There are some moments in which Woke Up Lonely skates close to being a textbook example of James Wood's "hysterical realism", the type of fiction that thrives on its zaniness and profusion and is keen to pursue "vitality at all costs". We get Esme, who was born without fingerprints, a man who wears Star Wars costumes and talks to a Kurt Vonnegut picture, another waking from a coma after 24 years, long-lost twins and spies with bugs in their teeth and mikes in their cufflinks. And that's before we get to the clandestine warren of tunnels beneath the Helix HQ containing a brothel staffed with Singaporean girls, ultimate fighting between inmates sprung from the local jail, and a sweatshop for the sewing of official Major League baseballs. However, one critic's overabundance is another's abundance, and the more charitable will see this as mere inventiveness, a welcome product of Maazel's sassy chutzpah and wondrously fertile imagination. "Terry Gilliam is God," we are told at one point, which may explain all.
The novel bursts with ideas but also unique phrasing. Maazel has fun with her verbs: a man is "caboosed with problems", two men are "planked across the ruin of their private lives", a river is "molared with ice". There is a superb speed-dating scene and Thurlow and Esme get their big reunion in a laundromat. The standout set-piece, though, is North Korea - a suitable target market for the Helix as it is "the most isolated, radically autonomous, and lonely community of millions on earth". Thurlow is accompanied by a prostitute called Isolde who reads aloud to him film-buff Kim Jong-il's hilariously awful manifesto On the Art of Cinema. During Esme's account of the visit the gags are diminished and a new tone is introduced. Away from the relative opulence of Pyongyang she witnesses abject poverty and misery and realises the country is "squalid beyond all imagining". A woman takes off her shoes and lies down in the snow to die.
Maazel's novel couldn't be timelier: in one pained moment of reflection Esme recalls watching the nuclear-holocaust movie The Day After when she was 16, before going on to inform us that nuclear proliferation is now the greatest threat to civilisation: "all it takes is one North Korean twink with pompadour, and wham: the day after".
Interludes like these are the novel's soft underbelly. The madcap prose remains (the crackpot "twink" of a dictator with his "pompadour") but is muffled by more serious thoughts. Maazel repeats this in two separate strands where both leads reveal all in surprisingly poignant confessionals: Esme, while imprisoned, on a series of index cards, and Thurlow, while under siege, by video-address to his daughter ("loneliness is insoluble - so what? I'd rather be lonely with you"). Maazel prudently takes time out from the mayhem to let emotive lines work their magic: "In the crosshairs between hurt and sorrow, you feel the tremor of longing". But then we are back following her emotionally real characters in fiendishly absurd scenarios, absorbing bittersweet experiences and once in a while quirky wisdom: "In almost any situation, talking is like doing squats in your tight jeans - it gives you room to breathe."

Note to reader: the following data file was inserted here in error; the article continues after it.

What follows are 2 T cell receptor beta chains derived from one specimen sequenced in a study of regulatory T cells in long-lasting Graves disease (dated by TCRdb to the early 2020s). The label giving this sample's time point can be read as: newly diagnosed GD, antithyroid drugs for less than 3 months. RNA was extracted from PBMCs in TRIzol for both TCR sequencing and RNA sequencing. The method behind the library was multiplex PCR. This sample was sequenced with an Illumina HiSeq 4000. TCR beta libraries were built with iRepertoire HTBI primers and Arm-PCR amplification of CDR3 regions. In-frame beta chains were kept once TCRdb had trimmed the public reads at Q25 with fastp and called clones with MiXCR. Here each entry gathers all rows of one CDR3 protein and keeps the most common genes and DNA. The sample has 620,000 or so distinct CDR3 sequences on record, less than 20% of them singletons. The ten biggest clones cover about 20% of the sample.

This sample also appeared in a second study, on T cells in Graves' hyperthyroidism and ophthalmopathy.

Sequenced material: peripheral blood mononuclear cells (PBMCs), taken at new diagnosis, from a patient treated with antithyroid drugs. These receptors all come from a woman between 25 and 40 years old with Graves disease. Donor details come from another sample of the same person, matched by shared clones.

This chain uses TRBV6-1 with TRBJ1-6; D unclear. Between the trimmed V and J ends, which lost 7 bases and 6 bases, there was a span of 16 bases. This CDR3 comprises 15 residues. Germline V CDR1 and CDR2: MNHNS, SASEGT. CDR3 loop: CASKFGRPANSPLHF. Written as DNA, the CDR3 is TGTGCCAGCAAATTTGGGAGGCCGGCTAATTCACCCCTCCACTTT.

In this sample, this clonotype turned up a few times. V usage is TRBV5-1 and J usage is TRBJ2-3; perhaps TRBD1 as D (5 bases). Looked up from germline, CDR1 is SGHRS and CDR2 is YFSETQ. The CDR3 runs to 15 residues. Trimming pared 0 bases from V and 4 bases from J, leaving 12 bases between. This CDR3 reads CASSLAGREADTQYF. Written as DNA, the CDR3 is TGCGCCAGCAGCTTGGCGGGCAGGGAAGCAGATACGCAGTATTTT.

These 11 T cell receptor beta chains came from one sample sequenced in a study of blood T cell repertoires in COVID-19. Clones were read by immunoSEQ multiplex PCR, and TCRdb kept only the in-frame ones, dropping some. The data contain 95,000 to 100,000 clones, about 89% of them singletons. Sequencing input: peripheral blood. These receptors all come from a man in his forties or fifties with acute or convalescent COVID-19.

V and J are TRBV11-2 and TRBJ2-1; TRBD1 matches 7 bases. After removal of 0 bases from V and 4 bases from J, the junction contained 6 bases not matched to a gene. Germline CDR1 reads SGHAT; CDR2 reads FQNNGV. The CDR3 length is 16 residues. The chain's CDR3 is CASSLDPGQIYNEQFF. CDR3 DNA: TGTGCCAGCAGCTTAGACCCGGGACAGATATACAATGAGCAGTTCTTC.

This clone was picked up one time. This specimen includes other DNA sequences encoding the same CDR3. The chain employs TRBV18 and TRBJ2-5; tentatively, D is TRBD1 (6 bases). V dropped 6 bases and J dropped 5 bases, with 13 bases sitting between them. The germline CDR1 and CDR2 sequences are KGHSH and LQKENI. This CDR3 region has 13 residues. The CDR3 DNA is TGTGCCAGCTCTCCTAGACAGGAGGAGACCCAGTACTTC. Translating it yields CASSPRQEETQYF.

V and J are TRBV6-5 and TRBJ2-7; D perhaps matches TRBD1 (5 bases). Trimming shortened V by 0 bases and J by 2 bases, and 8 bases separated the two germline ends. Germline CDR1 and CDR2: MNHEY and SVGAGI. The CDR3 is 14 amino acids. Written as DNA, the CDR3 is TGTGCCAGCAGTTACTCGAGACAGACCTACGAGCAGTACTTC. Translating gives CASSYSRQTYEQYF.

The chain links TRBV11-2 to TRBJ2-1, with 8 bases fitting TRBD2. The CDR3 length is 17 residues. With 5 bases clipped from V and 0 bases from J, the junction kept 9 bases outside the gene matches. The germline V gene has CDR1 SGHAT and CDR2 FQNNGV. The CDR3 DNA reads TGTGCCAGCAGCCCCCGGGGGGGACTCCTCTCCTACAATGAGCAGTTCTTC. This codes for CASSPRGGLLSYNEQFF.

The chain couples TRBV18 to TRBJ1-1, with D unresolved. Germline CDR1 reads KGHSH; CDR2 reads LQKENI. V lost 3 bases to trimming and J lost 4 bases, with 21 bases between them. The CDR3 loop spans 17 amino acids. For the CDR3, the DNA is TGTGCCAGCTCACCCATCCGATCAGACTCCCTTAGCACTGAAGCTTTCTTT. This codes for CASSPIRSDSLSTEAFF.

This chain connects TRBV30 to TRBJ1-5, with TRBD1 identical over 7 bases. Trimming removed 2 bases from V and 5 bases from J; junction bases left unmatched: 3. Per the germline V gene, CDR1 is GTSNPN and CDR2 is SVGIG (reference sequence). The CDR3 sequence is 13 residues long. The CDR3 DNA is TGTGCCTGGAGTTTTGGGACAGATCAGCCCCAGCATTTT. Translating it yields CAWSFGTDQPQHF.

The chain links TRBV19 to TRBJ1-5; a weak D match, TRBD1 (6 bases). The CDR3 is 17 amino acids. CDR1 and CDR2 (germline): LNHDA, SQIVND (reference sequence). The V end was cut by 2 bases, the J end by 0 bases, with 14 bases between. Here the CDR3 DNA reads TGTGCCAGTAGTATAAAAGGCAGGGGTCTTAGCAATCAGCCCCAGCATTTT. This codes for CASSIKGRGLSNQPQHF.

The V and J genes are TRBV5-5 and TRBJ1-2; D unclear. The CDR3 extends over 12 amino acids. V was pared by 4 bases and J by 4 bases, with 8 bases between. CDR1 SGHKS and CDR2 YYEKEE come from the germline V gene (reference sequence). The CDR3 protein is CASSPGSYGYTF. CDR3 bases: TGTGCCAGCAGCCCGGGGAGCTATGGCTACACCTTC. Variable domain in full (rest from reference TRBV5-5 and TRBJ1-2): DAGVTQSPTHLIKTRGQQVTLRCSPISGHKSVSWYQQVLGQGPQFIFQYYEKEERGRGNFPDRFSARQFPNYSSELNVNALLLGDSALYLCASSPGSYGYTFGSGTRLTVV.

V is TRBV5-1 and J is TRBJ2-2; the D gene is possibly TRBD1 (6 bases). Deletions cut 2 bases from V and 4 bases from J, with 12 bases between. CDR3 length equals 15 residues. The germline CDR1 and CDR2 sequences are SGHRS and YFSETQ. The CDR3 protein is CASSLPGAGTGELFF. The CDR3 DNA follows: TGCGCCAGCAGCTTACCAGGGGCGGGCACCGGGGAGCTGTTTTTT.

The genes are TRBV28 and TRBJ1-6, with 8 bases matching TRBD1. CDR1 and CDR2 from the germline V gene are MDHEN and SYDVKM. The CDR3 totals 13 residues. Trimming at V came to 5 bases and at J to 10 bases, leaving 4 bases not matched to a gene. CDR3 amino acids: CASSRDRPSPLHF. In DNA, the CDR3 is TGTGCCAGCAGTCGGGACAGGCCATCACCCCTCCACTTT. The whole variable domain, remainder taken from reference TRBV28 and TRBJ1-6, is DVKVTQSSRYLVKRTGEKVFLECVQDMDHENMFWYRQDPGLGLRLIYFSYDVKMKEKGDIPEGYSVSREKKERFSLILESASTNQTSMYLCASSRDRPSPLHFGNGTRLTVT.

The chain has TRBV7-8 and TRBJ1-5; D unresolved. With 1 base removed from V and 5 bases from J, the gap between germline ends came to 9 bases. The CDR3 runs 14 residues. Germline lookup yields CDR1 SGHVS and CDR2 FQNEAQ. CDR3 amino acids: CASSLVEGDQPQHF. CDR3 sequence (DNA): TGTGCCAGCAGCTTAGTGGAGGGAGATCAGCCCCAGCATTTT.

Due to the sheer energy of Maazel's novel, coupled with the wealth of ideas and powerful characterisation, Woke Up Lonely continues to reverberate long after we have closed it. Its oddness is its driving force. It resembles her debut, Last Last Chance, a book equally odd and expansive, which dealt in part with a deadly strain of virus causing an epidemic that terrorises the dysfunctional cast.
The affliction in Woke Up Lonely - loneliness - has reached pandemic proportions. A book thematically concerned with such catastrophes and cults, paranoia and fear, puts us in mind of that fellow peddler of satirical angst, Don DeLillo, a writer who Maazel is certainly in tune with (and, incidentally, whose brand of realism James Wood also indicted as "hysterical"). In Mao II DeLillo writes that "When there is enough out-of-placeness in the world, nothing is out of place". Maazel seems to respond when a lonely character concedes that "the world was a mystifying place. And being in it was not so much an exercise in humility as disjuncture."
Her characters are out of place and disjoined and seek love as a cure for loneliness. Her special talent, as evinced in this remarkable second novel, is to render them both objects of fun and pity, to make us see her comedy as lighthearted frivolity but also glean from it hard-won truth.
Malcolm Forbes is a freelance essayist and reviewer.